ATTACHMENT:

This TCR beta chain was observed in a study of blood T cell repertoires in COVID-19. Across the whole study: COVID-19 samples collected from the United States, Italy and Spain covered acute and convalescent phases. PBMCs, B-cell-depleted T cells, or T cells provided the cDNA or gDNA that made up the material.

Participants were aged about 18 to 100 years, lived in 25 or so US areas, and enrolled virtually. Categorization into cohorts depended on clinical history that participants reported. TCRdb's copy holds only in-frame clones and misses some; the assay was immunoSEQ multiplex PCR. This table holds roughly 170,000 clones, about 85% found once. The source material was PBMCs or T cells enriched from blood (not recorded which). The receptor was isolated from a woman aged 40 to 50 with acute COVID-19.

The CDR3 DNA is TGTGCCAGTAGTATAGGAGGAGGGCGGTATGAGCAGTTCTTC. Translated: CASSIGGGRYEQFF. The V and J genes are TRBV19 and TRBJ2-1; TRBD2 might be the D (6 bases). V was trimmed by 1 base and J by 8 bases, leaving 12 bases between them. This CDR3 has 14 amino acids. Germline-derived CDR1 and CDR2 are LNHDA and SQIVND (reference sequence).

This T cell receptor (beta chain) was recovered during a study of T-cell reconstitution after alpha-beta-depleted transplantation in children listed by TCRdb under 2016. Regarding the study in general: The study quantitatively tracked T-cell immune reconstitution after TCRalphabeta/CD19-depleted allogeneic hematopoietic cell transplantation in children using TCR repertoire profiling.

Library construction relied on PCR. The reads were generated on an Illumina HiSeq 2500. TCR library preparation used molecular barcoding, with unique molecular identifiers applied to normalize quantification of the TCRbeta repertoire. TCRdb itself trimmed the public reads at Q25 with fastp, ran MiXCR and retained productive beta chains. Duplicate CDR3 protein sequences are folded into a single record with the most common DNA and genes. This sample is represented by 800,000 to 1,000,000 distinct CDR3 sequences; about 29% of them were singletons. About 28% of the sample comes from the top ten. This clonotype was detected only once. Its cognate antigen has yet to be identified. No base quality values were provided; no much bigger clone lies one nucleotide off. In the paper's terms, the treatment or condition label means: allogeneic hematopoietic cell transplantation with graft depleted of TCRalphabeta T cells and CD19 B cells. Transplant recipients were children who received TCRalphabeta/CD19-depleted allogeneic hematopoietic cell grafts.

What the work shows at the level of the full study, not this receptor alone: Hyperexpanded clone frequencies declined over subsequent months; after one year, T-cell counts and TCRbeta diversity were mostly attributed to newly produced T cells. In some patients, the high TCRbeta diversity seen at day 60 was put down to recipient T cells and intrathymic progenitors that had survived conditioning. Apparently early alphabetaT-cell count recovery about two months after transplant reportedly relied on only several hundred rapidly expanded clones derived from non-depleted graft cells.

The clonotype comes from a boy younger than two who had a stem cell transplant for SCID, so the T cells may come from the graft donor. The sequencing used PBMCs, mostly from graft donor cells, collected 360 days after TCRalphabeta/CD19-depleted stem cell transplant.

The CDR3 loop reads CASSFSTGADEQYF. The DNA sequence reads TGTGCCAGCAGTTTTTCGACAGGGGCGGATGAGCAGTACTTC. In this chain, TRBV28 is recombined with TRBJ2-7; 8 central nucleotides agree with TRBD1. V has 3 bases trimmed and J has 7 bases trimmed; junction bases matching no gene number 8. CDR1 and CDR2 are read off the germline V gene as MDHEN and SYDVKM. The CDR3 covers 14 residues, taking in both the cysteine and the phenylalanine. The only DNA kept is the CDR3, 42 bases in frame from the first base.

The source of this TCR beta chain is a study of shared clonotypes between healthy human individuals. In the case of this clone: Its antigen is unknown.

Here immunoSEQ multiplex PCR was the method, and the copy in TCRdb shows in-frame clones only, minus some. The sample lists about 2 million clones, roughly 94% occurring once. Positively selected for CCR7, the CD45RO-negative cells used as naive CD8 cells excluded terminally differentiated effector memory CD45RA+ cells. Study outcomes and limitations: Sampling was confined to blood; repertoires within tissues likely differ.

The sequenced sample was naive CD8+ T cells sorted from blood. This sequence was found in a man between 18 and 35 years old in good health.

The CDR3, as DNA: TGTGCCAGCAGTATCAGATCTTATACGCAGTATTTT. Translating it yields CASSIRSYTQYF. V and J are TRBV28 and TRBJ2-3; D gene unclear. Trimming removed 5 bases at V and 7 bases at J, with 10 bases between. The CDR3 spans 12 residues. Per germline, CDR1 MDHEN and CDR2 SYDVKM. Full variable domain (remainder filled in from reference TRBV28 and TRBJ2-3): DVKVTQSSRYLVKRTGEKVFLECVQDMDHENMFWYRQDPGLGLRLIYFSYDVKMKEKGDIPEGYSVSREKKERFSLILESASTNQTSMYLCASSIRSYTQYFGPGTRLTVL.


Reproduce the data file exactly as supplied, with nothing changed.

This TCR beta chain was observed in a study of blood T cell repertoires in COVID-19. Across the whole study: COVID-19 samples collected from the United States, Italy and Spain covered acute and convalescent phases. PBMCs, B-cell-depleted T cells, or T cells provided the cDNA or gDNA that made up the material.

Participants were aged about 18 to 100 years, lived in 25 or so US areas, and enrolled virtually. Categorization into cohorts depended on clinical history that participants reported. TCRdb's copy holds only in-frame clones and misses some; the assay was immunoSEQ multiplex PCR. This table holds roughly 170,000 clones, about 85% found once. The source material was PBMCs or T cells enriched from blood (not recorded which). The receptor was isolated from a woman aged 40 to 50 with acute COVID-19.

The CDR3 DNA is TGTGCCAGTAGTATAGGAGGAGGGCGGTATGAGCAGTTCTTC. Translated: CASSIGGGRYEQFF. The V and J genes are TRBV19 and TRBJ2-1; TRBD2 might be the D (6 bases). V was trimmed by 1 base and J by 8 bases, leaving 12 bases between them. This CDR3 has 14 amino acids. Germline-derived CDR1 and CDR2 are LNHDA and SQIVND (reference sequence).

This T cell receptor (beta chain) was recovered during a study of T-cell reconstitution after alpha-beta-depleted transplantation in children listed by TCRdb under 2016. Regarding the study in general: The study quantitatively tracked T-cell immune reconstitution after TCRalphabeta/CD19-depleted allogeneic hematopoietic cell transplantation in children using TCR repertoire profiling.

Library construction relied on PCR. The reads were generated on an Illumina HiSeq 2500. TCR library preparation used molecular barcoding, with unique molecular identifiers applied to normalize quantification of the TCRbeta repertoire. TCRdb itself trimmed the public reads at Q25 with fastp, ran MiXCR and retained productive beta chains. Duplicate CDR3 protein sequences are folded into a single record with the most common DNA and genes. This sample is represented by 800,000 to 1,000,000 distinct CDR3 sequences; about 29% of them were singletons. About 28% of the sample comes from the top ten. This clonotype was detected only once. Its cognate antigen has yet to be identified. No base quality values were provided; no much bigger clone lies one nucleotide off. In the paper's terms, the treatment or condition label means: allogeneic hematopoietic cell transplantation with graft depleted of TCRalphabeta T cells and CD19 B cells. Transplant recipients were children who received TCRalphabeta/CD19-depleted allogeneic hematopoietic cell grafts.

What the work shows at the level of the full study, not this receptor alone: Hyperexpanded clone frequencies declined over subsequent months; after one year, T-cell counts and TCRbeta diversity were mostly attributed to newly produced T cells. In some patients, the high TCRbeta diversity seen at day 60 was put down to recipient T cells and intrathymic progenitors that had survived conditioning. Apparently early alphabetaT-cell count recovery about two months after transplant reportedly relied on only several hundred rapidly expanded clones derived from non-depleted graft cells.

The clonotype comes from a boy younger than two who had a stem cell transplant for SCID, so the T cells may come from the graft donor. The sequencing used PBMCs, mostly from graft donor cells, collected 360 days after TCRalphabeta/CD19-depleted stem cell transplant.

The CDR3 loop reads CASSFSTGADEQYF. The DNA sequence reads TGTGCCAGCAGTTTTTCGACAGGGGCGGATGAGCAGTACTTC. In this chain, TRBV28 is recombined with TRBJ2-7; 8 central nucleotides agree with TRBD1. V has 3 bases trimmed and J has 7 bases trimmed; junction bases matching no gene number 8. CDR1 and CDR2 are read off the germline V gene as MDHEN and SYDVKM. The CDR3 covers 14 residues, taking in both the cysteine and the phenylalanine. The only DNA kept is the CDR3, 42 bases in frame from the first base.

The source of this TCR beta chain is a study of shared clonotypes between healthy human individuals. In the case of this clone: Its antigen is unknown.

Here immunoSEQ multiplex PCR was the method, and the copy in TCRdb shows in-frame clones only, minus some. The sample lists about 2 million clones, roughly 94% occurring once. Positively selected for CCR7, the CD45RO-negative cells used as naive CD8 cells excluded terminally differentiated effector memory CD45RA+ cells. Study outcomes and limitations: Sampling was confined to blood; repertoires within tissues likely differ.

The sequenced sample was naive CD8+ T cells sorted from blood. This sequence was found in a man between 18 and 35 years old in good health.

The CDR3, as DNA: TGTGCCAGCAGTATCAGATCTTATACGCAGTATTTT. Translating it yields CASSIRSYTQYF. V and J are TRBV28 and TRBJ2-3; D gene unclear. Trimming removed 5 bases at V and 7 bases at J, with 10 bases between. The CDR3 spans 12 residues. Per germline, CDR1 MDHEN and CDR2 SYDVKM. Full variable domain (remainder filled in from reference TRBV28 and TRBJ2-3): DVKVTQSSRYLVKRTGEKVFLECVQDMDHENMFWYRQDPGLGLRLIYFSYDVKMKEKGDIPEGYSVSREKKERFSLILESASTNQTSMYLCASSIRSYTQYFGPGTRLTVL.